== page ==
A review of the films I've seen this past week.
STRAIGHT OUT OF BROOKLYN (1991)
Not a slick debut from (at the time) 19 year-old filmmaker Matty Rich; it's got a lot of rough edges, but the powerful truth of this movie--a young black man telling a story set in his own neighborhood--makes it very compelling viewing. A high school student named Dennis wants to better himself; he knows he won't get to go to college, and listens angrily at night as his alcoholic father beats up his long-suffering mother. He and his friends see an acquaintance committing an armed robbery, and they spend most of the movie with the tension of making a choice: rob someone at gunpoint, or get low-paying but legitimate jobs. What I liked most about the movie is that it spent a lot of time with Dennis' parents, giving us an insightful, emotional look at two people whose lives didn't turn out the way they would've liked, but who have forced themselves to find ways to cope with the disappointment. For his father, it's alcohol and living in the past. For his mother, it's living in the present and doing the best she can for her children, bearing almost daily physical abuse. They're trapped in a cycle that's leading nowhere, and Dennis worries about the same thing happening to him. It's a sad movie, but very compelling. ***
SAINT LAURENT (2014)
Well-acted, gorgeous-looking French biopic of Yves Saint Laurent that captures him at the peak of his career, from 1967 to 1976. Unfortunately, the whole thing rings hollow. There's a lot of ennui and beautiful clothes and fun montages--it really does look beautiful--but there's not much insight into Saint Laurent or his style or inspiration, which is a shame. He comes across as a prisoner of his own success, but neither he nor the film have anything interesting to say about it. **1/2
FIRST FAMILY (1980)
Sounds great on paper: a political satire written and directed by Buck Henry starring Bob Newhart, Madeline Kahn, Gilda Radner, Fred Willard, Rip Torn, Austin Pendleton, and Harvey Korman... and then you watch it, and it's terrible, Unfunny. Racist. Devoid of political insight. And just... not what I need to see during this contentious election season. Just a real drag. *
TWINS OF EVIL (1971)
Hammer flick about two Italian girls (twins Mary and Madeleine Collinson) who go to live in Germany with their uncle, Peter Cushing, who is out burning witches at night. It's a pretty fun movie--the whole thing is carried by Damien Thomas as the vampire Count Karnstein, who is wonderfully flamboyant. The girls are gorgeous, although there could stand to be a lot more evil in this movie, or naughtiness even. The problem with the movie, really, is that it could go further into the realm of horror, but it's kind of a cartoon that's there and then gone. It doesn't make a big impression other than Damien Thomas being hilarious and being the one with the yummy twins from Playboy in it. Even Cushing feels tired. Plus, I'm a little tired of always seeing Christian murder-based conservatism win in these movies. The messaging is just boring to me. The third in the loose Karnstein trilogy, which I didn't realize going in, although Mircalla is there for a minute and then just disappears. Still haven't seen Lust for a Vampire. **1/2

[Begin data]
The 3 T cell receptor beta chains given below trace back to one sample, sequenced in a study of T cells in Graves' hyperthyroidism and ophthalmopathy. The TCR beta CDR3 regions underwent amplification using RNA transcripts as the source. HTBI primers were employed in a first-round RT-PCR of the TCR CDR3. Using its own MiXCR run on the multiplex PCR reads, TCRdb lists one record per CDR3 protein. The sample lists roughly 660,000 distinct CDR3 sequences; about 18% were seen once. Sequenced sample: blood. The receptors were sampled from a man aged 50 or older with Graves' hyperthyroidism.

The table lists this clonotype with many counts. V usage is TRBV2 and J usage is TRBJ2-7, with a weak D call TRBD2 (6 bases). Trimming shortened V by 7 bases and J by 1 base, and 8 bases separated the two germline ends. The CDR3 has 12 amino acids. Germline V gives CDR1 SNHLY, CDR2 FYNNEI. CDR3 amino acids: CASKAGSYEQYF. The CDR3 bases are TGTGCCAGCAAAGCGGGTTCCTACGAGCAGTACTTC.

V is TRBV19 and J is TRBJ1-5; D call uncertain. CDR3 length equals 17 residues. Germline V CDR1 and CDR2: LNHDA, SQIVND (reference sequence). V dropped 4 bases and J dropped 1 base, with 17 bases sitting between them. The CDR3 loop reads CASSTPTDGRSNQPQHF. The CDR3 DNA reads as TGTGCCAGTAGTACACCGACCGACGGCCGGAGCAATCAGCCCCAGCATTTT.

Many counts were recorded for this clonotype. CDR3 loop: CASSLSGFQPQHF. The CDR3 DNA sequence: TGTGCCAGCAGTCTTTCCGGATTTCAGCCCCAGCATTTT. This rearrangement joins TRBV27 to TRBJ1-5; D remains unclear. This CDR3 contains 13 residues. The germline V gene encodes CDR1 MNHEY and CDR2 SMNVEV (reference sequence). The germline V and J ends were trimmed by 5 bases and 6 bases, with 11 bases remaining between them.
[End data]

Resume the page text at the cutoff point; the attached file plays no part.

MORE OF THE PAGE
THE SHOW (1927)
Tod Browning directed this silent film about a carnival showman played by John Gilbert who gets caught up in a murder case. I was surprised by the directions this went in; it started out like a horror movie and then turned into a movie about love and honor. I liked it very much, though; it just took me a minute to realize it wasn't going to be the tense thriller that, say, The Unknown is. Lovely Renee Adoree plays one of his fellow performers, and Lionel Barrymore is the carnival owner who wants to murder him. Good stuff. ***1/2
THE GOOD HUMOR MAN (1950)
Cute, cartoony comedy about a Good Humor Man (Jack Carson) who is targeted as the patsy in a robbery scheme who desperately tries to prove his innocence. One of the things that's cute about it now is that Carson's character loves Captain Marvel and the rival for his girl's affections is George Reeves, so it's a teensy bit of Captain Marvel vs. Superman. Cute stuff, very silly, written by Frank Tashlin. ***
Unnecessary remake of the classic Tobe Hooper/Steven Spielberg movie, Taken on its own, it a pretty enjoyable movie, even though it never really justifies the remake. Good cast, though, and the special effects are cleverly employed. I'm a little torn on the short run time. On the one hand, it's nice that the movie isn't coy about incorporating elements of the original and it doesn't meander--it's right to the races in the first few minutes, and it's nice to see a remake that doesn't even pretend you've never seen the original--but it also doesn't give us much breathing room so that there are highs and lows to the story. The original version took time out for things like that conversation in the living room at night about heaven and hell and why spirits are stuck in-between, which made the scarier moments bigger or the feeling of the supernatural feel strange and even wonderful. In this version, it's all kind of right there, and the tone doesn't change much. The cast is so amiable and having fun--Sam Rockwell, Rosemarie deWitt, Jane Adams and Jared Harris are all likable and keep things moving--and that combined with a lack of pretension and the special effects make it an enjoyable trip. Not essential viewing, which sounds like a snobbish thing to say, but not a waste of time at all. ***
Thursday, November 03, 2016
A review of the films I've seen this past week.